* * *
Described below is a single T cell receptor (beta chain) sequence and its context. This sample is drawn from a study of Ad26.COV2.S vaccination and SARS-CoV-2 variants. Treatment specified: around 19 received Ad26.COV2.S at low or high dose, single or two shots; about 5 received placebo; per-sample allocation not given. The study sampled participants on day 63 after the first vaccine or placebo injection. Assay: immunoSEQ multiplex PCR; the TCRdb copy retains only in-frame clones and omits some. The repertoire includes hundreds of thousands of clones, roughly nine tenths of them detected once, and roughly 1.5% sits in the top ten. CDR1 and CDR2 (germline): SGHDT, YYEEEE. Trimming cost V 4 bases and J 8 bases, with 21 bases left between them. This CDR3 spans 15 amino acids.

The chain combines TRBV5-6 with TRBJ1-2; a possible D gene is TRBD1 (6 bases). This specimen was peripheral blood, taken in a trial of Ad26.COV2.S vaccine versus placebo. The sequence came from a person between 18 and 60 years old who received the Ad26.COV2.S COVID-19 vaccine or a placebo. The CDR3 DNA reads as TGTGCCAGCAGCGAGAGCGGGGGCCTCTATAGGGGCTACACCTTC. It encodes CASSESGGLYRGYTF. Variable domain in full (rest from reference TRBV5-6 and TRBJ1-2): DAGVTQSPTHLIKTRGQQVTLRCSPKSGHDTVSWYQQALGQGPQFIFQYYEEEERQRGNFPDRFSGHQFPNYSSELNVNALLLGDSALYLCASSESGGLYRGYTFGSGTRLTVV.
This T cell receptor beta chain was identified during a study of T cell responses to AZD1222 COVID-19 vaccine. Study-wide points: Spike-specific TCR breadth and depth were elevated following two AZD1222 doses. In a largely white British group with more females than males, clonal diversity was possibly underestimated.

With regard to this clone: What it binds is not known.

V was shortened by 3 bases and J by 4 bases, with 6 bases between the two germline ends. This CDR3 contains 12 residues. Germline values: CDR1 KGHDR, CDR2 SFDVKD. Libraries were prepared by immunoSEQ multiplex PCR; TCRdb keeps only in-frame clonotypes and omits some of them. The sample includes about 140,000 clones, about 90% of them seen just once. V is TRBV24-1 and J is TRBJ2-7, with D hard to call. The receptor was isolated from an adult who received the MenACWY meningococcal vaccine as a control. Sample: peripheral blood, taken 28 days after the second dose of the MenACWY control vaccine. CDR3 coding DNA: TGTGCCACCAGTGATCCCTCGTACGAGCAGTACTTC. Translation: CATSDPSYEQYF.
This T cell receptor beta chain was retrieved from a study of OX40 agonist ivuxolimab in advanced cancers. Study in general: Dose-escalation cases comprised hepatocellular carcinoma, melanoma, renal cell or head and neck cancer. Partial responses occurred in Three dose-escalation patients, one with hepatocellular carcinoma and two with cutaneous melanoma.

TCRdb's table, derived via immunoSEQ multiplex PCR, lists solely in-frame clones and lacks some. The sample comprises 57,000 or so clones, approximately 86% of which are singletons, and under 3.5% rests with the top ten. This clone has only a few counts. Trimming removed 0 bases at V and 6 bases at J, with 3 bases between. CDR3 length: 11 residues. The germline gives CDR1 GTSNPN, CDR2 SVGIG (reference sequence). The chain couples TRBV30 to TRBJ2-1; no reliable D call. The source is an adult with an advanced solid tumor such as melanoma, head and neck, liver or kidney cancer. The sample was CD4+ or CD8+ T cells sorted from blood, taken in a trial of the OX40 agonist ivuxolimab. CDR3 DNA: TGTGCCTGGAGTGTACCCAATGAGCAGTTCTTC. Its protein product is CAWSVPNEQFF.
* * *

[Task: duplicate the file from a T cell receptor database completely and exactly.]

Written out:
Described below is a single T cell receptor (beta chain) sequence and its context. This sample is drawn from a study of Ad26.COV2.S vaccination and SARS-CoV-2 variants. Treatment specified: around 19 received Ad26.COV2.S at low or high dose, single or two shots; about 5 received placebo; per-sample allocation not given. The study sampled participants on day 63 after the first vaccine or placebo injection. Assay: immunoSEQ multiplex PCR; the TCRdb copy retains only in-frame clones and omits some. The repertoire includes hundreds of thousands of clones, roughly nine tenths of them detected once, and roughly 1.5% sits in the top ten. CDR1 and CDR2 (germline): SGHDT, YYEEEE. Trimming cost V 4 bases and J 8 bases, with 21 bases left between them. This CDR3 spans 15 amino acids.

The chain combines TRBV5-6 with TRBJ1-2; a possible D gene is TRBD1 (6 bases). This specimen was peripheral blood, taken in a trial of Ad26.COV2.S vaccine versus placebo. The sequence came from a person between 18 and 60 years old who received the Ad26.COV2.S COVID-19 vaccine or a placebo. The CDR3 DNA reads as TGTGCCAGCAGCGAGAGCGGGGGCCTCTATAGGGGCTACACCTTC. It encodes CASSESGGLYRGYTF. Variable domain in full (rest from reference TRBV5-6 and TRBJ1-2): DAGVTQSPTHLIKTRGQQVTLRCSPKSGHDTVSWYQQALGQGPQFIFQYYEEEERQRGNFPDRFSGHQFPNYSSELNVNALLLGDSALYLCASSESGGLYRGYTFGSGTRLTVV.
This T cell receptor beta chain was identified during a study of T cell responses to AZD1222 COVID-19 vaccine. Study-wide points: Spike-specific TCR breadth and depth were elevated following two AZD1222 doses. In a largely white British group with more females than males, clonal diversity was possibly underestimated.

With regard to this clone: What it binds is not known.

V was shortened by 3 bases and J by 4 bases, with 6 bases between the two germline ends. This CDR3 contains 12 residues. Germline values: CDR1 KGHDR, CDR2 SFDVKD. Libraries were prepared by immunoSEQ multiplex PCR; TCRdb keeps only in-frame clonotypes and omits some of them. The sample includes about 140,000 clones, about 90% of them seen just once. V is TRBV24-1 and J is TRBJ2-7, with D hard to call. The receptor was isolated from an adult who received the MenACWY meningococcal vaccine as a control. Sample: peripheral blood, taken 28 days after the second dose of the MenACWY control vaccine. CDR3 coding DNA: TGTGCCACCAGTGATCCCTCGTACGAGCAGTACTTC. Translation: CATSDPSYEQYF.
This T cell receptor beta chain was retrieved from a study of OX40 agonist ivuxolimab in advanced cancers. Study in general: Dose-escalation cases comprised hepatocellular carcinoma, melanoma, renal cell or head and neck cancer. Partial responses occurred in Three dose-escalation patients, one with hepatocellular carcinoma and two with cutaneous melanoma.

TCRdb's table, derived via immunoSEQ multiplex PCR, lists solely in-frame clones and lacks some. The sample comprises 57,000 or so clones, approximately 86% of which are singletons, and under 3.5% rests with the top ten. This clone has only a few counts. Trimming removed 0 bases at V and 6 bases at J, with 3 bases between. CDR3 length: 11 residues. The germline gives CDR1 GTSNPN, CDR2 SVGIG (reference sequence). The chain couples TRBV30 to TRBJ2-1; no reliable D call. The source is an adult with an advanced solid tumor such as melanoma, head and neck, liver or kidney cancer. The sample was CD4+ or CD8+ T cells sorted from blood, taken in a trial of the OX40 agonist ivuxolimab. CDR3 DNA: TGTGCCTGGAGTGTACCCAATGAGCAGTTCTTC. Its protein product is CAWSVPNEQFF.